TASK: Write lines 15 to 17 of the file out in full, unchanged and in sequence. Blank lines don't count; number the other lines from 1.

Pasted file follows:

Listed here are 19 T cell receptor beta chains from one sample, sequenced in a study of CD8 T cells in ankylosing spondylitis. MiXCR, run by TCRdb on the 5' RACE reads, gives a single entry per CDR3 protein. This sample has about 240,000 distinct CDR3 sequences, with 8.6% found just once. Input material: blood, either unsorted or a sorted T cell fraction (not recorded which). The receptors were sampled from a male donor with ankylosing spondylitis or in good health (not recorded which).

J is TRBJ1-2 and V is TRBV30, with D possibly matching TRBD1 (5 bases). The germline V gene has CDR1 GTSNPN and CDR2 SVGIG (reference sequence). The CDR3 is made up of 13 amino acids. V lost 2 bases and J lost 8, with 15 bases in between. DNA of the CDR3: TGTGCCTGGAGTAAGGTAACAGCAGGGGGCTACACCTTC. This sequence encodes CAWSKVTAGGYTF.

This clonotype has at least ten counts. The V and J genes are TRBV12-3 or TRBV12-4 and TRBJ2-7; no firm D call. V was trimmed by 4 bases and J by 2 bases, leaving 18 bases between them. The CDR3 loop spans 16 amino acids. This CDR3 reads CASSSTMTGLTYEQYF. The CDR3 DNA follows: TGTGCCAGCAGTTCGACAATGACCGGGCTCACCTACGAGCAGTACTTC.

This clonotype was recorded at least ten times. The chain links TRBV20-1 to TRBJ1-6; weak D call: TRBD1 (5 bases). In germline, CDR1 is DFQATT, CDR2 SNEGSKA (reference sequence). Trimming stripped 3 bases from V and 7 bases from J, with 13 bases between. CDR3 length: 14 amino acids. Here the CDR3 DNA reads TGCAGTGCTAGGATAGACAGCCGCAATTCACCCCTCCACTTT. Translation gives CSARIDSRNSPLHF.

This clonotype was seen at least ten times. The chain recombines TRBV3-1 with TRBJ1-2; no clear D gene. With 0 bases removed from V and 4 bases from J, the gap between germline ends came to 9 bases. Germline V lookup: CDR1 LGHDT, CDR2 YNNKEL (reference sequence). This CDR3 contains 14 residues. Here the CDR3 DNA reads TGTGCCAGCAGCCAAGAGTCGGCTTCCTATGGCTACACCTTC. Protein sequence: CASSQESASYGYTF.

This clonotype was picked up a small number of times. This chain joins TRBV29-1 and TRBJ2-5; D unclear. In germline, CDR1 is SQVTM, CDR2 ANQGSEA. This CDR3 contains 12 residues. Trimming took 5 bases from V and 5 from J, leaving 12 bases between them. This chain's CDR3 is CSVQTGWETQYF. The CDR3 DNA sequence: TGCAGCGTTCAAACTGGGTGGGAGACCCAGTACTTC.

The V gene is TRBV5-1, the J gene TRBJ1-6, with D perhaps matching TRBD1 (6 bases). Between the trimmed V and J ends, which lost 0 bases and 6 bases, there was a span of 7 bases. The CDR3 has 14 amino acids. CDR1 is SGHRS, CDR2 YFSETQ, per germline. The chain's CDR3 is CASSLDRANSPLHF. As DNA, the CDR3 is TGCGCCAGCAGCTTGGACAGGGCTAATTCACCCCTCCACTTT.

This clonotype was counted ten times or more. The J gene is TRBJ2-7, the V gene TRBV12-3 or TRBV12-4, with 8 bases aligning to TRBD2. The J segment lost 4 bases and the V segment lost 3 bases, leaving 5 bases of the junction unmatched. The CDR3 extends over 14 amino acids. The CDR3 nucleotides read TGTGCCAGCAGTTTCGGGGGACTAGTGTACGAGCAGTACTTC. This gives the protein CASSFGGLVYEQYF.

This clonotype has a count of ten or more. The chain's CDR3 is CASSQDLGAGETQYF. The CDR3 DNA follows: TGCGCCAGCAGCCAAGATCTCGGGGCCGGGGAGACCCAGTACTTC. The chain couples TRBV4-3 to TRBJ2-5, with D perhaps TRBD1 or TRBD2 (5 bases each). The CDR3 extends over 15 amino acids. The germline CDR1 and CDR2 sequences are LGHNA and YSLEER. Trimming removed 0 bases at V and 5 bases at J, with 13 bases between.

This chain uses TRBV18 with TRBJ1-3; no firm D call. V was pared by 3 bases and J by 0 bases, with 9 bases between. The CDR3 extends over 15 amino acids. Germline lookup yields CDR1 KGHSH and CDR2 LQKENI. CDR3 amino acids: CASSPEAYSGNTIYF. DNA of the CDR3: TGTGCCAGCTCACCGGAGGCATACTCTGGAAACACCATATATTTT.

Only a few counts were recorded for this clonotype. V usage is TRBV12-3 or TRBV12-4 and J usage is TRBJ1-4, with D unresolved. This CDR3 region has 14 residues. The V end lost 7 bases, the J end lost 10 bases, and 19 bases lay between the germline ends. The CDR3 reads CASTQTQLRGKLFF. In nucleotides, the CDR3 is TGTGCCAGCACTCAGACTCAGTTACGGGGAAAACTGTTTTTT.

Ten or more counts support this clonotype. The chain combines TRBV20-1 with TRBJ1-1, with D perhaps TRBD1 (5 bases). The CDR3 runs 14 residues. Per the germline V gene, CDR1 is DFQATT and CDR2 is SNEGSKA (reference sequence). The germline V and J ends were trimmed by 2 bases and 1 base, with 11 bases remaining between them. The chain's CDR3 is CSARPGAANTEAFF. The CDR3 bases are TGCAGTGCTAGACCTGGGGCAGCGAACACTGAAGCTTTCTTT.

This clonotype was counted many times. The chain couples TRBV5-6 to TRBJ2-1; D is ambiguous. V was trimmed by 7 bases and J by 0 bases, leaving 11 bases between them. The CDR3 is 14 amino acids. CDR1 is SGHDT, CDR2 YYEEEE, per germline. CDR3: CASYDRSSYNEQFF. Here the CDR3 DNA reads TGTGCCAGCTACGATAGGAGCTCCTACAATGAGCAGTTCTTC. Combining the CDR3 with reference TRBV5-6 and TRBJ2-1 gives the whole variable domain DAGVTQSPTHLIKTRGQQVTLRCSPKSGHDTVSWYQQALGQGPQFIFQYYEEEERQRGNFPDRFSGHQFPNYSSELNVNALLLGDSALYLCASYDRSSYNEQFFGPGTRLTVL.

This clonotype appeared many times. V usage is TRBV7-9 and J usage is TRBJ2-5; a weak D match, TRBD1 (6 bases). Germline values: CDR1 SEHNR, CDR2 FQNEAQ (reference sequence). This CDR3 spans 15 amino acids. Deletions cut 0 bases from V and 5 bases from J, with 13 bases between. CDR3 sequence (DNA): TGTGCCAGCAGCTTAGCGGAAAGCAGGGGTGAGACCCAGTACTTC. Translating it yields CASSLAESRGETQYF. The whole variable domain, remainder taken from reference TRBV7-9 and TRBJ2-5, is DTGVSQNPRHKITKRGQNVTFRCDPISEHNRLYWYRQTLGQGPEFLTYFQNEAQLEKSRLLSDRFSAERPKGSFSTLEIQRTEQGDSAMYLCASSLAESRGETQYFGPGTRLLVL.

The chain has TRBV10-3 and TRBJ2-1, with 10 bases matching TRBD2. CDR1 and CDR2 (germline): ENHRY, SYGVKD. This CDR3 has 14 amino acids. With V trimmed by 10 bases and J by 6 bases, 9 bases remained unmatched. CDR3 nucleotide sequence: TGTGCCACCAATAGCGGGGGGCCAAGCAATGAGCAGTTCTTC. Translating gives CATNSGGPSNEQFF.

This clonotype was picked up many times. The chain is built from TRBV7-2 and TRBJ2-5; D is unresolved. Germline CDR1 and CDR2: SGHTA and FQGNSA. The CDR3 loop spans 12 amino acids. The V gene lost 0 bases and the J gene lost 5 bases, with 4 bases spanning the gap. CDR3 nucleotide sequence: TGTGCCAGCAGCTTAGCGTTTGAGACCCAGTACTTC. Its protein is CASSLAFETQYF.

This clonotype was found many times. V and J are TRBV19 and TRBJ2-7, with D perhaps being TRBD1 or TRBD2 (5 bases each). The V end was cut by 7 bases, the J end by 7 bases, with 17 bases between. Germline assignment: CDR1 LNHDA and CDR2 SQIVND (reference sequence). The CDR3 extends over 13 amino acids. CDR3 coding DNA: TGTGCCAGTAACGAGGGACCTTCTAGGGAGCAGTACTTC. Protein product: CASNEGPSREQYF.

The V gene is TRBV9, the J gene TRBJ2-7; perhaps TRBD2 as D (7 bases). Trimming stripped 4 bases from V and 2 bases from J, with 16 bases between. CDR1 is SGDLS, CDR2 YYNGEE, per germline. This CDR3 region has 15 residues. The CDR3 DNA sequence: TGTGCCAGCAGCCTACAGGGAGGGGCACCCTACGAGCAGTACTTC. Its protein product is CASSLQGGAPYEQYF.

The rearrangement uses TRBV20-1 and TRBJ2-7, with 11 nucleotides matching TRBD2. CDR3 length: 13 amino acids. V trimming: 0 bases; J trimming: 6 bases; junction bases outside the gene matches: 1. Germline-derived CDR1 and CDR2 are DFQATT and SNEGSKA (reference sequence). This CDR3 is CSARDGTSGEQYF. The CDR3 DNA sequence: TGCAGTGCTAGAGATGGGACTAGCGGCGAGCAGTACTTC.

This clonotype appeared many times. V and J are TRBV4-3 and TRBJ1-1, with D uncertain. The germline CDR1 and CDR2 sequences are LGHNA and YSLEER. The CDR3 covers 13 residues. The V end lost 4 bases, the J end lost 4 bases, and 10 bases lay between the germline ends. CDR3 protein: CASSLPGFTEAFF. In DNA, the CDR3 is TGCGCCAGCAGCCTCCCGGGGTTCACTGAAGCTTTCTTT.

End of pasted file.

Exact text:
The chain has TRBV10-3 and TRBJ2-1, with 10 bases matching TRBD2. CDR1 and CDR2 (germline): ENHRY, SYGVKD. This CDR3 has 14 amino acids. With V trimmed by 10 bases and J by 6 bases, 9 bases remained unmatched. CDR3 nucleotide sequence: TGTGCCACCAATAGCGGGGGGCCAAGCAATGAGCAGTTCTTC. Translating gives CATNSGGPSNEQFF.

This clonotype was picked up many times. The chain is built from TRBV7-2 and TRBJ2-5; D is unresolved. Germline CDR1 and CDR2: SGHTA and FQGNSA. The CDR3 loop spans 12 amino acids. The V gene lost 0 bases and the J gene lost 5 bases, with 4 bases spanning the gap. CDR3 nucleotide sequence: TGTGCCAGCAGCTTAGCGTTTGAGACCCAGTACTTC. Its protein is CASSLAFETQYF.

This clonotype was found many times. V and J are TRBV19 and TRBJ2-7, with D perhaps being TRBD1 or TRBD2 (5 bases each). The V end was cut by 7 bases, the J end by 7 bases, with 17 bases between. Germline assignment: CDR1 LNHDA and CDR2 SQIVND (reference sequence). The CDR3 extends over 13 amino acids. CDR3 coding DNA: TGTGCCAGTAACGAGGGACCTTCTAGGGAGCAGTACTTC. Protein product: CASNEGPSREQYF.